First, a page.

Compound Adjectives - English Grammar. A compound adjective is sometimes called a hyphenated adjective.
What are they? Let's look at the following sentences: I saw a man-eating alligator. I saw a man eating alligator. The first sentence contains a compound adjective. The second sentence doesn't. However the meaning of the two sentences are very different as can be seen in the picture below: BBC Learning English - Course: intermediate / Unit 20 / Grammar Reference. American Rhetoric: Rhetorical Devices in Sound. C.S.
Lewis: "Forget Psychology. Forget the inside of men's heads. Judge them by their actions. For example, Mr. Whistler is asleep. Peter Whistler: "Alright, I'm going. " Adventures in Anaphora by Rebecca Hazelton. Humans are pattern-seeking animals, pre-tuned to the music of language.
We are pleased when we hear patterns in language, perking our ears in recognition, and can be both vexed and delighted when those patterns are broken. Many poetic devices, such as assonance, consonance, alliteration, and sibilance, take advantage of our ability to perceive repetition, making them valuable tools when teaching poetry techniques to both beginning and more advanced students. In the classroom, anaphora can be particularly useful in drawing student attention not only to sound but also to concrete detail, metaphor, and rhetorical movement. Many of my beginning students enter the classroom with little previous knowledge of poetry, and some are already convinced that poetry is entirely foreign to their experience, possibly old-fashioned, and certainly not reader-friendly.
My more advanced students have other difficulties. We shall not flag or fail. I want to shake off the dust of this one-horse town. Literary Devices and Terms - Definitions and Examples. Acrostic An acrostic is a piece of writing in which a particular set of letters—typically the first letter of each line, word, or paragraph—spells out a word or phrase with special significance to the text. Acrostics... (read full acrostic explanation with examples) An acrostic is a piece of writing in which a particular set of letters—typically the first letter of each line,... (read more) Allegory An allegory is a work that conveys a hidden meaning—usually moral, spiritual, or political—through the use of symbolic characters and events.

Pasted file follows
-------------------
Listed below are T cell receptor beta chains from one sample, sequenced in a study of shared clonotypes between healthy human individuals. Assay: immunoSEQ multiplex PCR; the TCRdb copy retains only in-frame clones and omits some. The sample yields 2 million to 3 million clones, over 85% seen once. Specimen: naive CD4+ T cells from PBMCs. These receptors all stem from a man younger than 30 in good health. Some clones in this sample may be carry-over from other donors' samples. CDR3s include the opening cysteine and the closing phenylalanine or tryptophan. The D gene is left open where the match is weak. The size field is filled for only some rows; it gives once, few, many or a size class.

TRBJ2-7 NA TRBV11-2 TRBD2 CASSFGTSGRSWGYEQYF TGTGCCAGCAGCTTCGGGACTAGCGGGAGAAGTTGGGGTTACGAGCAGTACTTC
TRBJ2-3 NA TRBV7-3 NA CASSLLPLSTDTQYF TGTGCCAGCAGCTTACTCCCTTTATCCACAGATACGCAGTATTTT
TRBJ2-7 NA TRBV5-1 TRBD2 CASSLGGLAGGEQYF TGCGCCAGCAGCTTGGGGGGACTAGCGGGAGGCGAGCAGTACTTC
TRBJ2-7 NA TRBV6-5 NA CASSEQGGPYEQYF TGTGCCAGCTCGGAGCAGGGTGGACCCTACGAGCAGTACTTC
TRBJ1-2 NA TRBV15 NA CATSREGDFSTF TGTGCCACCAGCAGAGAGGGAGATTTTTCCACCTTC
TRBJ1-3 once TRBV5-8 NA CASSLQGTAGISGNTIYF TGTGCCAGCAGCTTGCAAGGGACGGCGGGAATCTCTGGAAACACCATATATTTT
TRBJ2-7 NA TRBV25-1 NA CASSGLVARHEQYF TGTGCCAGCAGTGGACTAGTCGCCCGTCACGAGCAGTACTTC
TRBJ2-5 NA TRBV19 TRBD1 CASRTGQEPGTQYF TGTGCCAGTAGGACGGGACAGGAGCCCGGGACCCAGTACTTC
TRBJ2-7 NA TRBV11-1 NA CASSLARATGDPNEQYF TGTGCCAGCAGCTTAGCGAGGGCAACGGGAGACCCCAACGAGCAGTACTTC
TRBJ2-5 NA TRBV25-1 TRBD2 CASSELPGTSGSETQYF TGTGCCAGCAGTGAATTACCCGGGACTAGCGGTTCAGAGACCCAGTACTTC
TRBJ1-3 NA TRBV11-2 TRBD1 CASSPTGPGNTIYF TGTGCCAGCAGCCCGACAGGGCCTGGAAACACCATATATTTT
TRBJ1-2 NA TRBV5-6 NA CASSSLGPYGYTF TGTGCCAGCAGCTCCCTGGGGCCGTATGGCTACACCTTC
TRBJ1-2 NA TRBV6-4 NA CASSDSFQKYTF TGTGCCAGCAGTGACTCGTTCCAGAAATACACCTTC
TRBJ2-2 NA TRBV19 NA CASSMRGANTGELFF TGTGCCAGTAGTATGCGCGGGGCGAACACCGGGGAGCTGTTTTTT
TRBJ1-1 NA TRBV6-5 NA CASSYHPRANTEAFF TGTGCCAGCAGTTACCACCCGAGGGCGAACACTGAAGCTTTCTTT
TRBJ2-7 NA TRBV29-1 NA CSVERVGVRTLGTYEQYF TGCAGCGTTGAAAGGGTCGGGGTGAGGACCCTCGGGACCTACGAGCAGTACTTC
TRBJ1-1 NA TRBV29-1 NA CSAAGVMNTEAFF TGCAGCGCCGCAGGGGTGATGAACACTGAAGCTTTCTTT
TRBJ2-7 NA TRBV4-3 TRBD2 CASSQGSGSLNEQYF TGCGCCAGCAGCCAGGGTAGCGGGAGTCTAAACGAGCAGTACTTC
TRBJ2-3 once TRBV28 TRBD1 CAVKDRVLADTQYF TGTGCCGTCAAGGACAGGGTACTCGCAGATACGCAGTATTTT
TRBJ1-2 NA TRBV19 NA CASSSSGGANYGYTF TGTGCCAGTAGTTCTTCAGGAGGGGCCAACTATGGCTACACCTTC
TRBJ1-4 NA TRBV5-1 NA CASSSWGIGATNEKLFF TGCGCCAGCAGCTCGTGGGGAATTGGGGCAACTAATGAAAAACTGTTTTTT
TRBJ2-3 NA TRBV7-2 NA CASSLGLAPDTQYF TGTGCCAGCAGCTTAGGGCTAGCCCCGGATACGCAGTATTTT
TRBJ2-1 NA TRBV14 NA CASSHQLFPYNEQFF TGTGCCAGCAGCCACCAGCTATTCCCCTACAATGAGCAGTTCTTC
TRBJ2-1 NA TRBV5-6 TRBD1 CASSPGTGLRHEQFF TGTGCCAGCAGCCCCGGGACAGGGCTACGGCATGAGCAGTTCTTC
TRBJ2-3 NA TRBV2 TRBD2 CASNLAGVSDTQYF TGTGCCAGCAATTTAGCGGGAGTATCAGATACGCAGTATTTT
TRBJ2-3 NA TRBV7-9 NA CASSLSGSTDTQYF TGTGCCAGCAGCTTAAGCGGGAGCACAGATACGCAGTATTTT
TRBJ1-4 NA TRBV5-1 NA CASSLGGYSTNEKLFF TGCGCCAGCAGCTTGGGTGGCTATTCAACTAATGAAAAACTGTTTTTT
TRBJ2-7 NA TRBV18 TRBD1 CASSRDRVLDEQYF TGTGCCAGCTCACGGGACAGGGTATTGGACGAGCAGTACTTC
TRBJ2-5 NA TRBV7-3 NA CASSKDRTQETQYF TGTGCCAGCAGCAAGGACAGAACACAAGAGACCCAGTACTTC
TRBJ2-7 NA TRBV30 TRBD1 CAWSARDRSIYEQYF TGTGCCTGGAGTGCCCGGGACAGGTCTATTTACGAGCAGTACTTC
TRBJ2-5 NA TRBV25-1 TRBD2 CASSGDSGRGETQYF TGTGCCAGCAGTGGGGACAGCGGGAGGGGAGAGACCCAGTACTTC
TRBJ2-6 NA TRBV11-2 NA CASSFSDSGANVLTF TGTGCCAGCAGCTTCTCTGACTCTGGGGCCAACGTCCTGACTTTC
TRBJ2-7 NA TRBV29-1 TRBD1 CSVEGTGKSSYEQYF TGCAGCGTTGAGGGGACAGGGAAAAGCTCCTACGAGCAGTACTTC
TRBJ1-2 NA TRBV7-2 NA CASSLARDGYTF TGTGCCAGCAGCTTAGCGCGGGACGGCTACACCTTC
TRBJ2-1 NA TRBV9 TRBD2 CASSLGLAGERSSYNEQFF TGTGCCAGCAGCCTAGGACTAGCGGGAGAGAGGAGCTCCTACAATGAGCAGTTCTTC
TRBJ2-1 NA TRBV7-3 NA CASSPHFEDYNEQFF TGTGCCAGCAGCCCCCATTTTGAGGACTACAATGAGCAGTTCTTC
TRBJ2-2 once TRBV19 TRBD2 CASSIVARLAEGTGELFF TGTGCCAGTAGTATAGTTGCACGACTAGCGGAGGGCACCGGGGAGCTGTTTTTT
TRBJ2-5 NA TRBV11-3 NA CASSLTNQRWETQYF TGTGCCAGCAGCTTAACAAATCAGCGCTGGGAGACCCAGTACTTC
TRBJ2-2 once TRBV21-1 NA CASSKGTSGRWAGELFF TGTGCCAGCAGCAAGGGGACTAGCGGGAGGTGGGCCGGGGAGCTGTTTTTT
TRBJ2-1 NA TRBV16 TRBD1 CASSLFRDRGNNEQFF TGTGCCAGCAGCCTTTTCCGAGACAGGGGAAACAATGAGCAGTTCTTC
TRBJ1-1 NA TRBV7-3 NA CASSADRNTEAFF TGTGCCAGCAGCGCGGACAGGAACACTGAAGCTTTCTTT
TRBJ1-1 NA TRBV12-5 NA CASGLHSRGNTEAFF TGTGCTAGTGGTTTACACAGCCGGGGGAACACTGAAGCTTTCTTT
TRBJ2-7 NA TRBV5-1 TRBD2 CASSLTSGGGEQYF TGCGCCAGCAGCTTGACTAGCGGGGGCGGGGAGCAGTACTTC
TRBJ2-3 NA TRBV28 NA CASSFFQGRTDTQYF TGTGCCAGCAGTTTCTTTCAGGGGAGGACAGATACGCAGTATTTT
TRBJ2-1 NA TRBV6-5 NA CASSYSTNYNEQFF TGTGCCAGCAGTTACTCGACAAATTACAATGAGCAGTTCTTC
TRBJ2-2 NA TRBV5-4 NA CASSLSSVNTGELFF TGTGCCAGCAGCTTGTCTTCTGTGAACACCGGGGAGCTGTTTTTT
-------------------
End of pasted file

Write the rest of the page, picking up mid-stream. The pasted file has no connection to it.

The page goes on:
If you continue it is assumed that you are happy to receive all cookies. Accept and close. Resources AND Links Faculty of Education, Cambridge UniversityCentre for Commonwealth EducationUniversity of the West IndiesPedagogy, Language, Arts and Culture in Education Group, Faculty of Education The Poetry ArchiveThe Poetry SocietyThe South Bank Poetry LibraryPeepal Tree PressApples & SnakesThe Poetry Book Society Commonwealth Education Trust Caribbean Examinations Council (CXC)CaribLit (Caribbean Literature Action Group) A guide to the language of Caribbean poetry. This guide by Pauline Christie is an excellent aide for anyone reading Caribbean poetry who wants a little extra insight to the language.
Christie clearly explains the grammar and vocabulary of Caribbean Creole with examples from a range of poems. Click here to download a pdf version of this article. English is the official language of all the Caribbean territories which were colonized by Britain. However, the everyday usage of most Caribbean speakers differs from Standard English (SE) to a greater or lesser degree.
There is in fact a wide range of usage stretching between Standard English and what is often referred to as Patwa (Patois) or Broad Creole. The language of the poems Most Caribbean poets write in both Standard English and some level of Creole, but in varying proportions. Since Caribbean Creole has traditionally been confined to oral use, there is no generally accepted spelling system.
Creole Grammar Parts of Speech Articles Definite: di (often written de) Indefinite: wan/ a. Comic Devices - Glossary. Comic Devices Verbal Irony – What is said/written is the opposite of the meaning.
When caustic or harsh, can be sarcasm. Example: "So anyway I feel terrible. " Tri-Cities and Fabio Have Ups and Downs, Dave Barry, page 1, line 72. Function: In this article, and the one before it, the author spent the whole time insulting and making fun of the Tri-Cities. Situational Irony – What happens is the opposite of what is expected. Example: "…when you require assistance there is never anyone around.
" Function: Most of the time, when in a store, the employees are offering help finding items or showing new sales. Dramatic Irony – A character is unaware of the context in which they are speaking. Example: "DID I have the chance to buy the first "Harry Potter" manuscript? Function: The writer doesn’t regret his decision to pass on the Harry Potter book, one of the most anticipated book of the year. NEA Big Read.